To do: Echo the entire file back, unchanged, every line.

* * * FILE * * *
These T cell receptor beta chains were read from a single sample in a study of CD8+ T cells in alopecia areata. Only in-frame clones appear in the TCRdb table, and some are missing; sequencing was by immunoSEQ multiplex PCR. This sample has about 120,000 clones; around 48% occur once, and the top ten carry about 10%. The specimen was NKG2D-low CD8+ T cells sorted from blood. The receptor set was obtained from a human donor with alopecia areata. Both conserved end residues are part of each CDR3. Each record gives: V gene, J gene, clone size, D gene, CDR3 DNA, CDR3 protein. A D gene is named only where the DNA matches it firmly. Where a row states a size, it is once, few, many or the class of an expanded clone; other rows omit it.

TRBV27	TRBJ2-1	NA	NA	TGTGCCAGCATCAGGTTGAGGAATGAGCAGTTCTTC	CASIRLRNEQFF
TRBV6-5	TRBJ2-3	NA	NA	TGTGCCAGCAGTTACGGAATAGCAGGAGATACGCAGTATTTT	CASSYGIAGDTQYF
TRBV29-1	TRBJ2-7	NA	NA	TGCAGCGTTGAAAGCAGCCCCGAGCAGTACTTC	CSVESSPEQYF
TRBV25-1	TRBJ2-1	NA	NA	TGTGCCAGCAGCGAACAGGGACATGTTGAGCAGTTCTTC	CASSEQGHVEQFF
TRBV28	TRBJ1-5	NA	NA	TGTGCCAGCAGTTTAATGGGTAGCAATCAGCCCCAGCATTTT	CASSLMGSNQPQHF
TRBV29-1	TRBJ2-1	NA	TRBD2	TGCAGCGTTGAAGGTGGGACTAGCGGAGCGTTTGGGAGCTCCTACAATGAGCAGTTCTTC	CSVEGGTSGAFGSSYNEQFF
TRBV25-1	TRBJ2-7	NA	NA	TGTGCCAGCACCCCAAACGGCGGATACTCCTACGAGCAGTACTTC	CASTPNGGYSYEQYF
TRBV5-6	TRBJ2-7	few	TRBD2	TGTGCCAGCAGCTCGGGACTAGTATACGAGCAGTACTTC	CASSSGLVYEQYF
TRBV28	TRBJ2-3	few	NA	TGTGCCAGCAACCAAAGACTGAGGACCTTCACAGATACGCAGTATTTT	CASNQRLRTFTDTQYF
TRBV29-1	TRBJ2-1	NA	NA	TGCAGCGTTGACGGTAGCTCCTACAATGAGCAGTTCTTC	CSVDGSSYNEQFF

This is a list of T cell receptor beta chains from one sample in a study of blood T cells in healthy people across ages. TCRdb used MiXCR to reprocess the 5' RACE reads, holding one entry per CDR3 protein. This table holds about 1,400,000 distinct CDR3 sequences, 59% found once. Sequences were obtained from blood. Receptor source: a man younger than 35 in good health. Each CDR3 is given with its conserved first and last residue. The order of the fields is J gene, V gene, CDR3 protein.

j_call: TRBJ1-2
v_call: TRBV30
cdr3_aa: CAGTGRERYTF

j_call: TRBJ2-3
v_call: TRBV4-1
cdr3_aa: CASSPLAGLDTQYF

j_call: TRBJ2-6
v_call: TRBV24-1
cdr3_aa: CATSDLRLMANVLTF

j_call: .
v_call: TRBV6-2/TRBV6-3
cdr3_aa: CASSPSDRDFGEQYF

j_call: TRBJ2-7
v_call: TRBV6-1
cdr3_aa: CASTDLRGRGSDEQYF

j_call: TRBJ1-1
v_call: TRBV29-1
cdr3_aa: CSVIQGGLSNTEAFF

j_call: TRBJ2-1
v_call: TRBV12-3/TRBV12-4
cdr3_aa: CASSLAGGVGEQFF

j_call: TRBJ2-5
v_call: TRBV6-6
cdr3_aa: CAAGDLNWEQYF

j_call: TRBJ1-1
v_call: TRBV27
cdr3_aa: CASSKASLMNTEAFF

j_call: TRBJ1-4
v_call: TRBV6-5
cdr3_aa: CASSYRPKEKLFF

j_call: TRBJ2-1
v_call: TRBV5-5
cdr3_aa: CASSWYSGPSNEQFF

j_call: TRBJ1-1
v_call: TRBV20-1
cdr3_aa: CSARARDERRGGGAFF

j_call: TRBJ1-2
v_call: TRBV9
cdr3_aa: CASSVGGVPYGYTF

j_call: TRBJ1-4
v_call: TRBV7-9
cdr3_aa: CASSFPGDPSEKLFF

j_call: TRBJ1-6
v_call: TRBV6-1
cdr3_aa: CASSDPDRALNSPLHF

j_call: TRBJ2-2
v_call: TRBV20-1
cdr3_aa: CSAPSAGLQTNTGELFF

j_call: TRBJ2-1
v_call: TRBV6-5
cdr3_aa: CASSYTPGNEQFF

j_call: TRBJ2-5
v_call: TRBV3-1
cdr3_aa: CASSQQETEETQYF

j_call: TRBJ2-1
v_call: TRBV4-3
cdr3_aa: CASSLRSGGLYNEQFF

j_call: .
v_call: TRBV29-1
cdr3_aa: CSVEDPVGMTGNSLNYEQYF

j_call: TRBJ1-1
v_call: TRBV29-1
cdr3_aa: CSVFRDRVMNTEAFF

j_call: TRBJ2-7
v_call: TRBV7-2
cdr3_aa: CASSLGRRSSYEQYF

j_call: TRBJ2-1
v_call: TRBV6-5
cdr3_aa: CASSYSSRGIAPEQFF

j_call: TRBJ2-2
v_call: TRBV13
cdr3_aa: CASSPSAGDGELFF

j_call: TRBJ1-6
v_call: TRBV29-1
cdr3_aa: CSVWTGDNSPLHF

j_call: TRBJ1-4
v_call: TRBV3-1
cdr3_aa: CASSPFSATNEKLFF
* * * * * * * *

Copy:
These T cell receptor beta chains were read from a single sample in a study of CD8+ T cells in alopecia areata. Only in-frame clones appear in the TCRdb table, and some are missing; sequencing was by immunoSEQ multiplex PCR. This sample has about 120,000 clones; around 48% occur once, and the top ten carry about 10%. The specimen was NKG2D-low CD8+ T cells sorted from blood. The receptor set was obtained from a human donor with alopecia areata. Both conserved end residues are part of each CDR3. Each record gives: V gene, J gene, clone size, D gene, CDR3 DNA, CDR3 protein. A D gene is named only where the DNA matches it firmly. Where a row states a size, it is once, few, many or the class of an expanded clone; other rows omit it.

TRBV27	TRBJ2-1	NA	NA	TGTGCCAGCATCAGGTTGAGGAATGAGCAGTTCTTC	CASIRLRNEQFF
TRBV6-5	TRBJ2-3	NA	NA	TGTGCCAGCAGTTACGGAATAGCAGGAGATACGCAGTATTTT	CASSYGIAGDTQYF
TRBV29-1	TRBJ2-7	NA	NA	TGCAGCGTTGAAAGCAGCCCCGAGCAGTACTTC	CSVESSPEQYF
TRBV25-1	TRBJ2-1	NA	NA	TGTGCCAGCAGCGAACAGGGACATGTTGAGCAGTTCTTC	CASSEQGHVEQFF
TRBV28	TRBJ1-5	NA	NA	TGTGCCAGCAGTTTAATGGGTAGCAATCAGCCCCAGCATTTT	CASSLMGSNQPQHF
TRBV29-1	TRBJ2-1	NA	TRBD2	TGCAGCGTTGAAGGTGGGACTAGCGGAGCGTTTGGGAGCTCCTACAATGAGCAGTTCTTC	CSVEGGTSGAFGSSYNEQFF
TRBV25-1	TRBJ2-7	NA	NA	TGTGCCAGCACCCCAAACGGCGGATACTCCTACGAGCAGTACTTC	CASTPNGGYSYEQYF
TRBV5-6	TRBJ2-7	few	TRBD2	TGTGCCAGCAGCTCGGGACTAGTATACGAGCAGTACTTC	CASSSGLVYEQYF
TRBV28	TRBJ2-3	few	NA	TGTGCCAGCAACCAAAGACTGAGGACCTTCACAGATACGCAGTATTTT	CASNQRLRTFTDTQYF
TRBV29-1	TRBJ2-1	NA	NA	TGCAGCGTTGACGGTAGCTCCTACAATGAGCAGTTCTTC	CSVDGSSYNEQFF

This is a list of T cell receptor beta chains from one sample in a study of blood T cells in healthy people across ages. TCRdb used MiXCR to reprocess the 5' RACE reads, holding one entry per CDR3 protein. This table holds about 1,400,000 distinct CDR3 sequences, 59% found once. Sequences were obtained from blood. Receptor source: a man younger than 35 in good health. Each CDR3 is given with its conserved first and last residue. The order of the fields is J gene, V gene, CDR3 protein.

j_call: TRBJ1-2
v_call: TRBV30
cdr3_aa: CAGTGRERYTF

j_call: TRBJ2-3
v_call: TRBV4-1
cdr3_aa: CASSPLAGLDTQYF

j_call: TRBJ2-6
v_call: TRBV24-1
cdr3_aa: CATSDLRLMANVLTF

j_call: .
v_call: TRBV6-2/TRBV6-3
cdr3_aa: CASSPSDRDFGEQYF

j_call: TRBJ2-7
v_call: TRBV6-1
cdr3_aa: CASTDLRGRGSDEQYF

j_call: TRBJ1-1
v_call: TRBV29-1
cdr3_aa: CSVIQGGLSNTEAFF

j_call: TRBJ2-1
v_call: TRBV12-3/TRBV12-4
cdr3_aa: CASSLAGGVGEQFF

j_call: TRBJ2-5
v_call: TRBV6-6
cdr3_aa: CAAGDLNWEQYF

j_call: TRBJ1-1
v_call: TRBV27
cdr3_aa: CASSKASLMNTEAFF

j_call: TRBJ1-4
v_call: TRBV6-5
cdr3_aa: CASSYRPKEKLFF

j_call: TRBJ2-1
v_call: TRBV5-5
cdr3_aa: CASSWYSGPSNEQFF

j_call: TRBJ1-1
v_call: TRBV20-1
cdr3_aa: CSARARDERRGGGAFF

j_call: TRBJ1-2
v_call: TRBV9
cdr3_aa: CASSVGGVPYGYTF

j_call: TRBJ1-4
v_call: TRBV7-9
cdr3_aa: CASSFPGDPSEKLFF

j_call: TRBJ1-6
v_call: TRBV6-1
cdr3_aa: CASSDPDRALNSPLHF

j_call: TRBJ2-2
v_call: TRBV20-1
cdr3_aa: CSAPSAGLQTNTGELFF

j_call: TRBJ2-1
v_call: TRBV6-5
cdr3_aa: CASSYTPGNEQFF

j_call: TRBJ2-5
v_call: TRBV3-1
cdr3_aa: CASSQQETEETQYF

j_call: TRBJ2-1
v_call: TRBV4-3
cdr3_aa: CASSLRSGGLYNEQFF

j_call: .
v_call: TRBV29-1
cdr3_aa: CSVEDPVGMTGNSLNYEQYF

j_call: TRBJ1-1
v_call: TRBV29-1
cdr3_aa: CSVFRDRVMNTEAFF

j_call: TRBJ2-7
v_call: TRBV7-2
cdr3_aa: CASSLGRRSSYEQYF

j_call: TRBJ2-1
v_call: TRBV6-5
cdr3_aa: CASSYSSRGIAPEQFF

j_call: TRBJ2-2
v_call: TRBV13
cdr3_aa: CASSPSAGDGELFF

j_call: TRBJ1-6
v_call: TRBV29-1
cdr3_aa: CSVWTGDNSPLHF

j_call: TRBJ1-4
v_call: TRBV3-1
cdr3_aa: CASSPFSATNEKLFF